Chipotle Results Miss Analysts’ Estimates as Crisis Drags On

Will Chipotle's Comeback Plan Work?
  • Ailing burrito chain does see some improvement in July
  • Company rolled out Chiptopia loyalty program this month

Chipotle Mexican Grill Inc. posted second-quarter profit and sales that missed analysts’ estimates, a sign the burrito chain is still reeling from a food-safety crisis that drove away customers and tarnished its reputation.

Net income in the quarter was 87 cents a share, the Denver-based company said in a statement Thursday. Analysts had projected 91 cents on average, according to data compiled by Bloomberg. Same-store sales fell 23.6 percent, the third straight quarter of declines. Analysts had estimated a 20.6 percent decrease, according to Consensus Metrix.

Chipotle has struggled to regain its footing in recent months following a series of foodborne-illness outbreaks. The restaurant chain has ramped up its marketing, launched a loyalty program, and used coupons and promotions to cope with the crisis, but it’s been a slow recovery. Chipotle officials have said that the company can eventually regain its once-enviable sales and profit margins after restaurant traffic rebounds.

“Our entire company is focused on restoring customer trust and re-establishing customer frequency,” co-Chief Executive Officer Steve Ells said in the statement.

The stock fell as much as 5.8 percent to $394 in late trading after the results were released. It was already down 13 percent this year through Thursday’s close.

Chiptopia Program

Ells said sales have begun to get better this month after the debut of the Chiptopia loyalty program, which attracted 3.6 million participants. Since the company started Chiptopia on July 1, same-store sales have improved by 2 to 3 percentage points, he said. The size of transactions has gotten a boost as well, Ells said.

Almost 30 percent of customer orders are now part of the Chiptopia program, Ells said. The loyalty effort, which lasts three months, provides free food to customers if they make multiple visits to Chipotle within a given month. The company also has added chorizo to its menu in select markets in a bid to boost restaurant traffic. Most loyal customers have come back, Chipotle says, but they don’t eat there as often as the company would like.

“There’s no quick solution to improving our sales and bringing our customers’ trust back,” Ells said on a conference call to discuss the earnings.

Marketing Executive

After months of negative headlines tied to sick customers, Chipotle got more bad news in recent weeks when one of its top executives was indicted for allegedly purchasing cocaine from a drug ring in New York. Mark Crumpacker, who was overseeing the advertising push meant to spur the chain’s recovery, was placed on leave by the company. He had run the chain’s marketing since 2009.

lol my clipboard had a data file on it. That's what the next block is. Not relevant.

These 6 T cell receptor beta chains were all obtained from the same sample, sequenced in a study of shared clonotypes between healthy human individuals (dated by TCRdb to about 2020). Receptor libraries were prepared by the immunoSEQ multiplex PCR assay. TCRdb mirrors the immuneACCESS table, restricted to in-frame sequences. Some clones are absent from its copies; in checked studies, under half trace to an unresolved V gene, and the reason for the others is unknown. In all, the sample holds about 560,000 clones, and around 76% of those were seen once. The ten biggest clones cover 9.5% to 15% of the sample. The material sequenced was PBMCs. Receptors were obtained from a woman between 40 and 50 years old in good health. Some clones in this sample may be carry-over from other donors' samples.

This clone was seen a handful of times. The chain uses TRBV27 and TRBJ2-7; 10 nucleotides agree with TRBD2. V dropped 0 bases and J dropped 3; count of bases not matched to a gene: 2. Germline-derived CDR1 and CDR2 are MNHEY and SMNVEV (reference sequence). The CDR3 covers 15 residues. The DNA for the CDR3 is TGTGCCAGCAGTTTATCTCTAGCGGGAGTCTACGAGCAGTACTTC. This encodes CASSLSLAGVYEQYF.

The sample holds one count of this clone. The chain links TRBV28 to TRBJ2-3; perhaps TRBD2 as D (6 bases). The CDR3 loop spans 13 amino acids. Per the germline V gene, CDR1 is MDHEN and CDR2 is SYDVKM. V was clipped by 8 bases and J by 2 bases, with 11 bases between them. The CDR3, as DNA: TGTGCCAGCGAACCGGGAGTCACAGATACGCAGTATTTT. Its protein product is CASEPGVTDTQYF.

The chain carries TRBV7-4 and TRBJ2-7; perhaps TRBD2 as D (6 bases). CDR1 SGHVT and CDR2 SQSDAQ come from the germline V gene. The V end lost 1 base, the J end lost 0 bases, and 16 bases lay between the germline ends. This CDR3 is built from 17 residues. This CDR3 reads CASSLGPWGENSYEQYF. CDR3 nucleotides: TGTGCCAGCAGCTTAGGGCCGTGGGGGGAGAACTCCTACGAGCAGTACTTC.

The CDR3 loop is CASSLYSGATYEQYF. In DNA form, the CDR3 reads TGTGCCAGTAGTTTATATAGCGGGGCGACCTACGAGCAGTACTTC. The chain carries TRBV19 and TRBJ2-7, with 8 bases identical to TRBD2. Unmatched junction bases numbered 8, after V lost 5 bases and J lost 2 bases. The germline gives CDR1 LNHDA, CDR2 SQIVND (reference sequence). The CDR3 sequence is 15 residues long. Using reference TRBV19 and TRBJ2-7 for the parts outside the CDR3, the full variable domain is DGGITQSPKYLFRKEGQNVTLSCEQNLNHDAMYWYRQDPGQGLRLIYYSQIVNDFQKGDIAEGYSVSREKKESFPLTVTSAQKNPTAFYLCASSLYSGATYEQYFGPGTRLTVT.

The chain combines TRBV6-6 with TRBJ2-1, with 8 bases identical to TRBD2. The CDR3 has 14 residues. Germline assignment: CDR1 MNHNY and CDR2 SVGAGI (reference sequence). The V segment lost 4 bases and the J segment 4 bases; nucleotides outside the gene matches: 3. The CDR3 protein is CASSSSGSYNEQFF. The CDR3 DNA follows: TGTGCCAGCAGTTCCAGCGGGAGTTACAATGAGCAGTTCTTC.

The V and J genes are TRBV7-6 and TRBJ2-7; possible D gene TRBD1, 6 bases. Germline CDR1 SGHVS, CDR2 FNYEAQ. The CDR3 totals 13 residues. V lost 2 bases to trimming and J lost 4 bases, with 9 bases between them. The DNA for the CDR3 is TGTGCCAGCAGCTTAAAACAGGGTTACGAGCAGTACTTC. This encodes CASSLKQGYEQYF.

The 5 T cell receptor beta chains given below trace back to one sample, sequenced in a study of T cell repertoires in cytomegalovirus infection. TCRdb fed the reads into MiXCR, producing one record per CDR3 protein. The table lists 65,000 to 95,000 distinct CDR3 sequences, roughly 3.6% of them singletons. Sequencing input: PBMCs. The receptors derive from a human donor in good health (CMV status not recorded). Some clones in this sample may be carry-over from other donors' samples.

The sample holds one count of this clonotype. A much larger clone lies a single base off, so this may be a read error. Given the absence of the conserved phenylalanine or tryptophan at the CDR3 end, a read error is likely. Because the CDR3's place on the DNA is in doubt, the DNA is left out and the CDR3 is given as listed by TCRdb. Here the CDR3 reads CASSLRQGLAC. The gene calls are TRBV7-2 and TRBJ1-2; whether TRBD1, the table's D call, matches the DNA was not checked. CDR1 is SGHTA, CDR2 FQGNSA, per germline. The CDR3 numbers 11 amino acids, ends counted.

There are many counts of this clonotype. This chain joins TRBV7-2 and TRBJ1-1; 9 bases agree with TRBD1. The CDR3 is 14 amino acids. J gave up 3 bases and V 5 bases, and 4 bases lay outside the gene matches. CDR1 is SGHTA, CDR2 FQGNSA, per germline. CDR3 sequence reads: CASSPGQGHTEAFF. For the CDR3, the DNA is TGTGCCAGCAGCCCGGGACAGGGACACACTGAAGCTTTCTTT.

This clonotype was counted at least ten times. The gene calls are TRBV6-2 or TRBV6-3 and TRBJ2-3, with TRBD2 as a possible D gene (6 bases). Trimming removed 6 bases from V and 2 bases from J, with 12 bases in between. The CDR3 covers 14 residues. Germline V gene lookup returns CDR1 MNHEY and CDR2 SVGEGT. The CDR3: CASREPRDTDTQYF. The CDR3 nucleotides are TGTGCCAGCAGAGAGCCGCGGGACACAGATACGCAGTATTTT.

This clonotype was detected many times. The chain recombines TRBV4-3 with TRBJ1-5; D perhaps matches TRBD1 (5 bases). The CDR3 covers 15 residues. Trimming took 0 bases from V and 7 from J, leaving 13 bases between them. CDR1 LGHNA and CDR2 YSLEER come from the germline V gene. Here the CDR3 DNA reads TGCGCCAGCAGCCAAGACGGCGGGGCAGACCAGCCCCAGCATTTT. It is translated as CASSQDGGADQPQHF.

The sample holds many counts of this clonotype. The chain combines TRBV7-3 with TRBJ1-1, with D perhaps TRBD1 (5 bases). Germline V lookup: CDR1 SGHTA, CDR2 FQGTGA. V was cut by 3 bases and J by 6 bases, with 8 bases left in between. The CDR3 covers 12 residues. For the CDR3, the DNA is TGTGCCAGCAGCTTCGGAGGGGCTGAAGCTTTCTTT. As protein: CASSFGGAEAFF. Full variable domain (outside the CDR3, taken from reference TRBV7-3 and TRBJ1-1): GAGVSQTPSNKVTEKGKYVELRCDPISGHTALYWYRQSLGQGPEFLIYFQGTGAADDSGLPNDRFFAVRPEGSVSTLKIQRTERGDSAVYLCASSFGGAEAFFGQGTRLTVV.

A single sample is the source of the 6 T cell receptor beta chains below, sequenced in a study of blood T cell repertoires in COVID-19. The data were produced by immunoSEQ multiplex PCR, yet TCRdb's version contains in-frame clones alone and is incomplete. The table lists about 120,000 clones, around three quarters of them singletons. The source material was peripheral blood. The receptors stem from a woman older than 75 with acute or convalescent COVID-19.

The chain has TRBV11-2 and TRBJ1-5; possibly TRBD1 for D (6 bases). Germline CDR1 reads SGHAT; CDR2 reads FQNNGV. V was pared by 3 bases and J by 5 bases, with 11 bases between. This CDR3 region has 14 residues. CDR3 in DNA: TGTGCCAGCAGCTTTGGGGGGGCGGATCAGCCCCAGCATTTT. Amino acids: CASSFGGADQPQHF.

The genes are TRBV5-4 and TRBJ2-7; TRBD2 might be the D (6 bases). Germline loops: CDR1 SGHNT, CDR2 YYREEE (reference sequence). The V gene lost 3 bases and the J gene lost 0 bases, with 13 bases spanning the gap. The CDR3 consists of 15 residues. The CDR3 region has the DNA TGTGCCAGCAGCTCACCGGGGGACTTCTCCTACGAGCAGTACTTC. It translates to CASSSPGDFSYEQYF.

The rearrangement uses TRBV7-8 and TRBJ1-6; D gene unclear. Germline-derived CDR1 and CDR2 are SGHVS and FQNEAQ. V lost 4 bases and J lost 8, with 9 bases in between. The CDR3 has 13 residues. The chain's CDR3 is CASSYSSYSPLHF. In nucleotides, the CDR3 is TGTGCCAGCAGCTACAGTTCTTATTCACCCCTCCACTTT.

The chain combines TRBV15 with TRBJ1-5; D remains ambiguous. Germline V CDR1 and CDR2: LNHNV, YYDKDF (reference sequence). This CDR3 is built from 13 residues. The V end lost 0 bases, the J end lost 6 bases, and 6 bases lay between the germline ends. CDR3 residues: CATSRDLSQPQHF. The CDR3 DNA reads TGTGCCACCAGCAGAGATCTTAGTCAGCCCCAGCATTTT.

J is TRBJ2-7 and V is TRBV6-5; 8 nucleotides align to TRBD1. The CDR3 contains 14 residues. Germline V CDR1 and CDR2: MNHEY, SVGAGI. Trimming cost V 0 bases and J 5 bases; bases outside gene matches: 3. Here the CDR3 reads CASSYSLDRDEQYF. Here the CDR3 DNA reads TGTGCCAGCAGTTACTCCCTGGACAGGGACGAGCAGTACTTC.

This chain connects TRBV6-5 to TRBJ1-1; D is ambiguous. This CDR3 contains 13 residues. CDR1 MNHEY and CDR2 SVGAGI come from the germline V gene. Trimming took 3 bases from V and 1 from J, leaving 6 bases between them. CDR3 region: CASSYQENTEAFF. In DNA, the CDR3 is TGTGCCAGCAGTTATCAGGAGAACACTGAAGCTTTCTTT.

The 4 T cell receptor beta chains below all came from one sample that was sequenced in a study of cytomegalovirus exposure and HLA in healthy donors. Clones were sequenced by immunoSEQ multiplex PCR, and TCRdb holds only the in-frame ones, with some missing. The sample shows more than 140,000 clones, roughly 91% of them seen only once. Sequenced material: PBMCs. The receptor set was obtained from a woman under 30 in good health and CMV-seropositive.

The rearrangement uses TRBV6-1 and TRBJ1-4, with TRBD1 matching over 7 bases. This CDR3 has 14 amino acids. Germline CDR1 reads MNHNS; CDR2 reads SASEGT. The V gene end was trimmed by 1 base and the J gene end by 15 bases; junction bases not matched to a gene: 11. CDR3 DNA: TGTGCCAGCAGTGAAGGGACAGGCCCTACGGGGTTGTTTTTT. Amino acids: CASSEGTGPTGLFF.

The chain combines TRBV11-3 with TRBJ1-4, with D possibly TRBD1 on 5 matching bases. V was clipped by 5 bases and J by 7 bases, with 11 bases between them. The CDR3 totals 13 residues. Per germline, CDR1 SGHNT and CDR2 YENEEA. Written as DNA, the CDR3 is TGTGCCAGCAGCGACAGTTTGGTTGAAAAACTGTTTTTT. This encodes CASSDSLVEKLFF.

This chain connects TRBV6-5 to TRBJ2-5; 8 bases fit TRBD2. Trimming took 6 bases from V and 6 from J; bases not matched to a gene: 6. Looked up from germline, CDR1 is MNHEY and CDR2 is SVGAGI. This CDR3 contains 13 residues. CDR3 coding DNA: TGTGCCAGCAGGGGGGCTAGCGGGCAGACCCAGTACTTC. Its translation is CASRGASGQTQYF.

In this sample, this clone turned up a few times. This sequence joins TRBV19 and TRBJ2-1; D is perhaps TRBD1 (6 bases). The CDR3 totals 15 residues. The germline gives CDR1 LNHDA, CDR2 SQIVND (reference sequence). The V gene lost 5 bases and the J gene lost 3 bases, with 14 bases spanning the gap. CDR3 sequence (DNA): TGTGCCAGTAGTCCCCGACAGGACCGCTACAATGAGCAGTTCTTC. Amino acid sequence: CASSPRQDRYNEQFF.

“We were surprised to learn of these personal issues,” Ells said on Thursday. Crumpacker’s duties have been divvied up among other executives.

Chipotle’s food-safety scandal burst into public view in November, when the Centers for Disease Control and Prevention said it was investigating an E. coli outbreak tied to the chain. That brought attention to previous foodborne illnesses among Chipotle customers. The situation worsened when a norovirus outbreak stuck a location outside Boston College in December, battering the chain’s results and stock price.

Third Straight

Same-store sales at the chain, once a darling of the restaurant industry, have dropped for three straight quarters. The 23.6 percent decrease in the second quarter follows a 29.7 plunge in the first three months of 2016. Chipotle’s difficult road to recovery was on display recently when a tweet about a sick customer in New York sent its shares down. The company said it received no reports of illnesses.

Chipotle reiterated on Thursday that it wouldn’t slow the pace of new restaurant openings, with as many as 235 slated for 2016.

Chipotle shares hit all-time high of $757.77 last August, but finished the year down 30 percent after getting walloped in the final two months of 2015 by the food-safety news.

To help burnish its image, Chipotle hired Jim Marsden, a former professor in Kansas State University’s Animal Science and Industry Department, as its executive director of food safety in March. The chain also has revamped its protocols and vowed to make its restaurants the safest in the industry. Chipotle has said that the new safety measures will increase its food costs by about 2 percentage points.

Labor costs are another potential headwind for Chipotle. Nearly a quarter of its locations are in California and New York, where minimum-wage increases are moving forward in the next few years.

These are also the regions -- the Northeast and the West Coast -- seeing the slowest recovery in same-store sales, Chipotle executives said on the call.

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